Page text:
When Egypt shakes, it should be no surprise that Israel trembles
Given the region's history, Israelis are bound to fear democracy in the Arab world. But that alone can bring real peace
They fear they've seen this movie before. In the first reel, the world watches with awe as the streets of a distant capital fill with the young and the angry, brave enough to shake their fist at a hated dictator. In the second, the statues fall, the tyrant flees and all hail a triumph for democracy. But in the final reel there's a twist: the original street rebels are pushed aside, replaced by a tyranny just as ruthless as the one it toppled – and much more menacing to its neighbours.
That's the movie famously screened in Tehran in 1979 and which Israelis fear they are watching again in Cairo in 2011. One senior Israeli official told me: "You can't watch the scenes of all these young people demanding their freedom and not get excited." But at the same time, a question keeps nagging: "Where's this heading?"
The answer Israelis dread is a replay of the Iranian revolution. They recall that the Tehran crowds which won western hearts 31 years ago also looked secular and modern – only to be rapidly displaced by a dictatorship of the ayatollahs. Israel's Egypt-watchers fret that the country's secular opposition parties are small, comprised of intellectuals with little grassroots support. Only the Muslim Brotherhood has the resources and organisation to take control. If the current regime topples, they expect the Islamists to take its place.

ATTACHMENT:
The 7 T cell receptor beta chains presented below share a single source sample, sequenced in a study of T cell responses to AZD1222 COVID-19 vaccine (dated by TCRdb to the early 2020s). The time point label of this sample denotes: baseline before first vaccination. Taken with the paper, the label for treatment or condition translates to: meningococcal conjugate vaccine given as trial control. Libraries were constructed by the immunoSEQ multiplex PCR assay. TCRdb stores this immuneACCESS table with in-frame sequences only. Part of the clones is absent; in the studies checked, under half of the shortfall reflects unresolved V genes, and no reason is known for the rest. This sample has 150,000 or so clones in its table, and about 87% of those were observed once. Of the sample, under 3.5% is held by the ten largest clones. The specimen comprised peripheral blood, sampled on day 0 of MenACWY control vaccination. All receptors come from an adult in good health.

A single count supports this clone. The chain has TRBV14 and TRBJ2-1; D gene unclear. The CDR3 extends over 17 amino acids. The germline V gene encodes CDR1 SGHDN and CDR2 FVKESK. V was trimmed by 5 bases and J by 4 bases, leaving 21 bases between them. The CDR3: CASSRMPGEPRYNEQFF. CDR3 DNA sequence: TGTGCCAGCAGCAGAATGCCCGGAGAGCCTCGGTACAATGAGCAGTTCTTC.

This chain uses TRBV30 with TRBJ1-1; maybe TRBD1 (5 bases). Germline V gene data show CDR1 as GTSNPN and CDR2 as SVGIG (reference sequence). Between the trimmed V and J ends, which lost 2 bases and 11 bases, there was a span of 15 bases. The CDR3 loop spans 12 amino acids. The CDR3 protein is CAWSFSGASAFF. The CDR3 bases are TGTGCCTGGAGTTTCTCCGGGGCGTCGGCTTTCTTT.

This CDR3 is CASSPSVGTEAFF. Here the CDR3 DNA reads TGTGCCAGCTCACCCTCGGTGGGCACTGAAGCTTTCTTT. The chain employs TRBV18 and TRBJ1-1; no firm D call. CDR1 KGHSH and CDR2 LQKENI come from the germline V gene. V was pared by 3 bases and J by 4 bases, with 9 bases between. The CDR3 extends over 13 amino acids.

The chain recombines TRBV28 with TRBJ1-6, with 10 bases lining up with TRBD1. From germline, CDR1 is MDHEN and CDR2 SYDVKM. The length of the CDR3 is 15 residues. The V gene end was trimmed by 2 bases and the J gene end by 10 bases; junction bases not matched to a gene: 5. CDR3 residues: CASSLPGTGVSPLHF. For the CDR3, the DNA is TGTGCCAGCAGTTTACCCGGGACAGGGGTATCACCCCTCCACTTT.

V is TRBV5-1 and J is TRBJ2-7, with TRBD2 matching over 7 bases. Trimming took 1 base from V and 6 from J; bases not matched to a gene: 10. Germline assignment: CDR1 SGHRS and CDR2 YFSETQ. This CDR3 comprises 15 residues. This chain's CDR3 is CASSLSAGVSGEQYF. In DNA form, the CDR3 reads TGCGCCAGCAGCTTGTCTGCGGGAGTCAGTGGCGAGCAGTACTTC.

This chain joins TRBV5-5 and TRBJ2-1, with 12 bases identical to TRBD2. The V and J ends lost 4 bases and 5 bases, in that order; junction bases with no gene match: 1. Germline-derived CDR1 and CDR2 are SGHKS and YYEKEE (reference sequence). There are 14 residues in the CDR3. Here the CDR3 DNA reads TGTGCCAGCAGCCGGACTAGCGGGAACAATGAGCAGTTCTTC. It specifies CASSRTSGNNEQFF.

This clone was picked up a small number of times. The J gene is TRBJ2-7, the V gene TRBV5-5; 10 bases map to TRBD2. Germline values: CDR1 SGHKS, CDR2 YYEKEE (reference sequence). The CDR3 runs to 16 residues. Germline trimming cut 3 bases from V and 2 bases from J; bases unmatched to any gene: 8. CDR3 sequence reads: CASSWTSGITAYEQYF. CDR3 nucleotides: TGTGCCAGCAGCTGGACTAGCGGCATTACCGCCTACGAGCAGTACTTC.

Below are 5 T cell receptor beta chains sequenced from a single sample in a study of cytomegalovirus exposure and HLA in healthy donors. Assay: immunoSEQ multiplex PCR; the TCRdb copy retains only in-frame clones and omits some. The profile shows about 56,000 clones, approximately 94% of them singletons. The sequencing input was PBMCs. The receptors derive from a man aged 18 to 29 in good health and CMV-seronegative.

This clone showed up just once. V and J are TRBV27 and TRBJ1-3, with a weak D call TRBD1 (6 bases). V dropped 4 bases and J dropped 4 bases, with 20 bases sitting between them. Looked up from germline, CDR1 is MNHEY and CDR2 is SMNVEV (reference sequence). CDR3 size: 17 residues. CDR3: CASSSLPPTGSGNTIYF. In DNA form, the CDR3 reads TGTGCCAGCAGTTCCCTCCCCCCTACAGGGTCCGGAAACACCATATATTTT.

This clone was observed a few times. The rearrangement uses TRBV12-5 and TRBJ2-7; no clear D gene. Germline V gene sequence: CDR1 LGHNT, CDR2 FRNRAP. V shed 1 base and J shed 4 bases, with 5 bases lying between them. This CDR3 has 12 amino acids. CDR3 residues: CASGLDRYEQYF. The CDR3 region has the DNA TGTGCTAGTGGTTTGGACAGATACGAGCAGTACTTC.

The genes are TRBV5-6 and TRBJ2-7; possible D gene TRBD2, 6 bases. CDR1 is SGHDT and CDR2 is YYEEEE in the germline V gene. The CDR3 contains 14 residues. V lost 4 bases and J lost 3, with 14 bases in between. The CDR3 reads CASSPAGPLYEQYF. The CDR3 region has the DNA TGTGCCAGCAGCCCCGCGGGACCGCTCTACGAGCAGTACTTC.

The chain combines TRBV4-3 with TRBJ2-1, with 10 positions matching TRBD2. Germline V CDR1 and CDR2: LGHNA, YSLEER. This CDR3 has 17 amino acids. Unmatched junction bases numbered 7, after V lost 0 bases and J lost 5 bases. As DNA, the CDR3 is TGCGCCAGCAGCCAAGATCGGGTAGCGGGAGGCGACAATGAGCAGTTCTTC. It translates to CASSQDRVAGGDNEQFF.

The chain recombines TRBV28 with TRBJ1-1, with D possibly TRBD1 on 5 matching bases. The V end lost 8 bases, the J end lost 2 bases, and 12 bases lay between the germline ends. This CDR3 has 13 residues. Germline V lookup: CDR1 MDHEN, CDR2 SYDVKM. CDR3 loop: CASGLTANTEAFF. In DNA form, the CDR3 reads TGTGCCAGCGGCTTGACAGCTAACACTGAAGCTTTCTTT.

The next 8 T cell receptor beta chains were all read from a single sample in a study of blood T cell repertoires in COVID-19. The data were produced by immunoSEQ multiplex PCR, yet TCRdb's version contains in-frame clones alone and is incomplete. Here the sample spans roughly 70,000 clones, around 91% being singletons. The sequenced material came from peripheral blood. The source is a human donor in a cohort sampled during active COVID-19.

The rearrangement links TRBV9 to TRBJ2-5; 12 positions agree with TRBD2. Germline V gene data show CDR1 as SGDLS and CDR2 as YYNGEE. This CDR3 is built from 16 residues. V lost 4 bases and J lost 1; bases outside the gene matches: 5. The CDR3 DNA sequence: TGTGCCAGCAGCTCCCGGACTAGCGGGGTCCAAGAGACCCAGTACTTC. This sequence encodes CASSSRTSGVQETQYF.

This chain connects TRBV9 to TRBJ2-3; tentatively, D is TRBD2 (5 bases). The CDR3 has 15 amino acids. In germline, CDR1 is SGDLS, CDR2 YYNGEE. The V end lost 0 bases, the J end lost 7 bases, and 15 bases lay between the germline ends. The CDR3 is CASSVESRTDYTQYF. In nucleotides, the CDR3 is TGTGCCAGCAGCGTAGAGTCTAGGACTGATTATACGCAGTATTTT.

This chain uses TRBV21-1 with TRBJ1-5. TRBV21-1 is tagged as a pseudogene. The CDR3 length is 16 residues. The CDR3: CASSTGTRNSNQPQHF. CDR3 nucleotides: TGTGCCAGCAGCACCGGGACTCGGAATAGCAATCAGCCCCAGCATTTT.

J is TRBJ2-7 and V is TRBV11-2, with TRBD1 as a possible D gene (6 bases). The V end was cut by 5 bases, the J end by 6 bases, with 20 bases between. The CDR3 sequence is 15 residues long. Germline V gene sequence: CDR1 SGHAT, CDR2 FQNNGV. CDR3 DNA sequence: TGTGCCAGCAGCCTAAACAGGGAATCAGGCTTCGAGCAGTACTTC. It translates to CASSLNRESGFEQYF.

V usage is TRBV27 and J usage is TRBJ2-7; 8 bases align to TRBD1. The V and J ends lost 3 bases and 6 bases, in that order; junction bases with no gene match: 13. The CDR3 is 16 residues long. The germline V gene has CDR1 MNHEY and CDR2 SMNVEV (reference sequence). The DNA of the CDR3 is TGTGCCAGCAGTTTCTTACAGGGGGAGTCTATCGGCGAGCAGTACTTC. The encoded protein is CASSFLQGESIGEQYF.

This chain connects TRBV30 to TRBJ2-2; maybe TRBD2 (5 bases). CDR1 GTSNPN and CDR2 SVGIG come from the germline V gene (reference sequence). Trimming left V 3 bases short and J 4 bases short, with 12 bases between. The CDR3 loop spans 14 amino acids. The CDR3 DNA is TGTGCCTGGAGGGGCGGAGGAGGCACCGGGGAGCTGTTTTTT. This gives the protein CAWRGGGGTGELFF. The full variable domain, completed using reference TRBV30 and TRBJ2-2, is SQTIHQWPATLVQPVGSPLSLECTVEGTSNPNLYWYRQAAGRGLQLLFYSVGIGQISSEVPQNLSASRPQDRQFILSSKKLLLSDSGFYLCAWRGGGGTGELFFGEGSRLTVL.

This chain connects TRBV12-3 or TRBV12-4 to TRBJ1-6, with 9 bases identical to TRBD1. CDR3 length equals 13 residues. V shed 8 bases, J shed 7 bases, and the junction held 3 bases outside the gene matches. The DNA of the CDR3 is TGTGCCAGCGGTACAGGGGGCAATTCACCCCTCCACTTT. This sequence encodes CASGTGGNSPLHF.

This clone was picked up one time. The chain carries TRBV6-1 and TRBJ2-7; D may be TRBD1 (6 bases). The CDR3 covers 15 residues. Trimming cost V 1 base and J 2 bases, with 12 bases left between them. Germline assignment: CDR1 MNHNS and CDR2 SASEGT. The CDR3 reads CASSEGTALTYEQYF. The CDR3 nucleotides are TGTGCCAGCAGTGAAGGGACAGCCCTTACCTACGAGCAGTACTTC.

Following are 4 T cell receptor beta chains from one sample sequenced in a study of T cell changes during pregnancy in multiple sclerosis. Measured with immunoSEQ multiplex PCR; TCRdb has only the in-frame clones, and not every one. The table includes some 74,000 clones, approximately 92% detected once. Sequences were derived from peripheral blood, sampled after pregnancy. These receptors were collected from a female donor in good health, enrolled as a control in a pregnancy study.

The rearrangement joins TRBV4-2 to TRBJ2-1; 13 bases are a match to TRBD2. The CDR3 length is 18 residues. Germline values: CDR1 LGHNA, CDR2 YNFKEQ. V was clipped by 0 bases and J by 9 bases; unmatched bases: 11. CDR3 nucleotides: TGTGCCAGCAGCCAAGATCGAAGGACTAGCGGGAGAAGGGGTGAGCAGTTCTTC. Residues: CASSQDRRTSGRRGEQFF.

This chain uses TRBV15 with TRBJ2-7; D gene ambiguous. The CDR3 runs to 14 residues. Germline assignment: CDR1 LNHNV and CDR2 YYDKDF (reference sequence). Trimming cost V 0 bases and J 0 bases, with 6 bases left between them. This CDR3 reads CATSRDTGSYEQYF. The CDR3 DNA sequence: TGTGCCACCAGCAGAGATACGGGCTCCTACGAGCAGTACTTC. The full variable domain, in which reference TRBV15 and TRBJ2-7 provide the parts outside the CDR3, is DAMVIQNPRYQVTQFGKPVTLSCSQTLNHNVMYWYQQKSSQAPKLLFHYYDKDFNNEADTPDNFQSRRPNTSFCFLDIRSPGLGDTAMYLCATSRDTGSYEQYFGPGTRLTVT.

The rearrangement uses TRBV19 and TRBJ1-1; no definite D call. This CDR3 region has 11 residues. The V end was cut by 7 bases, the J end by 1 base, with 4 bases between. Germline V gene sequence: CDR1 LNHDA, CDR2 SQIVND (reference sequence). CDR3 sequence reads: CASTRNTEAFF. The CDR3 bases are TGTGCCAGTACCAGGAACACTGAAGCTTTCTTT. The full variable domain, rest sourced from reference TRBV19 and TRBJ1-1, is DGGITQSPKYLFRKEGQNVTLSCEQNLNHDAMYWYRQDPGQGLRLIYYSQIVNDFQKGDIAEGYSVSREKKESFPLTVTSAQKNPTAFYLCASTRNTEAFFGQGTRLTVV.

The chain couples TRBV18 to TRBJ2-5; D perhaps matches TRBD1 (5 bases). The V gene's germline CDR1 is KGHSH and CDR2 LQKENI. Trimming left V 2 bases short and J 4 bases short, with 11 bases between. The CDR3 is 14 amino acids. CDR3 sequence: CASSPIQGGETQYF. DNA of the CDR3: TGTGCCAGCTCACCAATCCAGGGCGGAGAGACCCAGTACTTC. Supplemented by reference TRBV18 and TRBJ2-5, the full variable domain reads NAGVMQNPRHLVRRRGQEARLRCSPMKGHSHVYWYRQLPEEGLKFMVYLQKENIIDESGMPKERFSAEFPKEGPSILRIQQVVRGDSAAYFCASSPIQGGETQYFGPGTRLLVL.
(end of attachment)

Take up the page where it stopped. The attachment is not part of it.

To understand why that prospect chills the blood of Israel's policymakers, it's worth recalling a few nuggets of geography and recent history. Egypt looms over Israel from the south, dwarfing it in size and population: 80 million Egyptians outnumber Israelis by more than 11 to one. It is the most populous Arab nation and the de facto leader of the Arab world. If Egypt shakes, Israel trembles.
Perhaps the key strategic event in Israel's 63-year history was the 1979 peace treaty with Egypt. At a stroke, what had been a battle between Israel and the entire Arab world – the "Arab-Israeli conflict" – was reduced to the more manageable dispute between Palestinians and Israelis. For 30 years, Israel has not had to worry about its southern flank. Just look at Israeli defence spending. When Egypt was still the enemy, defence accounted for nearly 30% of Israeli GDP, driving the country to the brink of bankruptcy. Now it stands at just 8%.
So here's the scenario making Israeli heads throb. Hosni Mubarak leaves, replaced eventually by forces dominated by the Muslim Brotherhood. They hold elections – but they are of the "one man, one vote, one time" variety.
Among the new regime's first moves is tearing up the Israel treaty – heeding the demands of those in Tahrir Square reportedly chanting for Mubarak to "go back home to Tel Aviv". No longer will Egyptian forces police the tunnels that run under the border with Gaza: instead Hamas will be allowed to import as much weaponry as it wants, including from Iran. Nor will Cairo play intermediary between Israel and Hamas (useful until Egypt-Hamas relations all but broke down recently).
Suddenly the map will look very different, with Israel facing what one analyst calls Islamist "encirclement: Hezbollah from the north (in Lebanon), Hamas from the west (in Gaza) and the Muslim Brotherhood from the south (in Sinai)."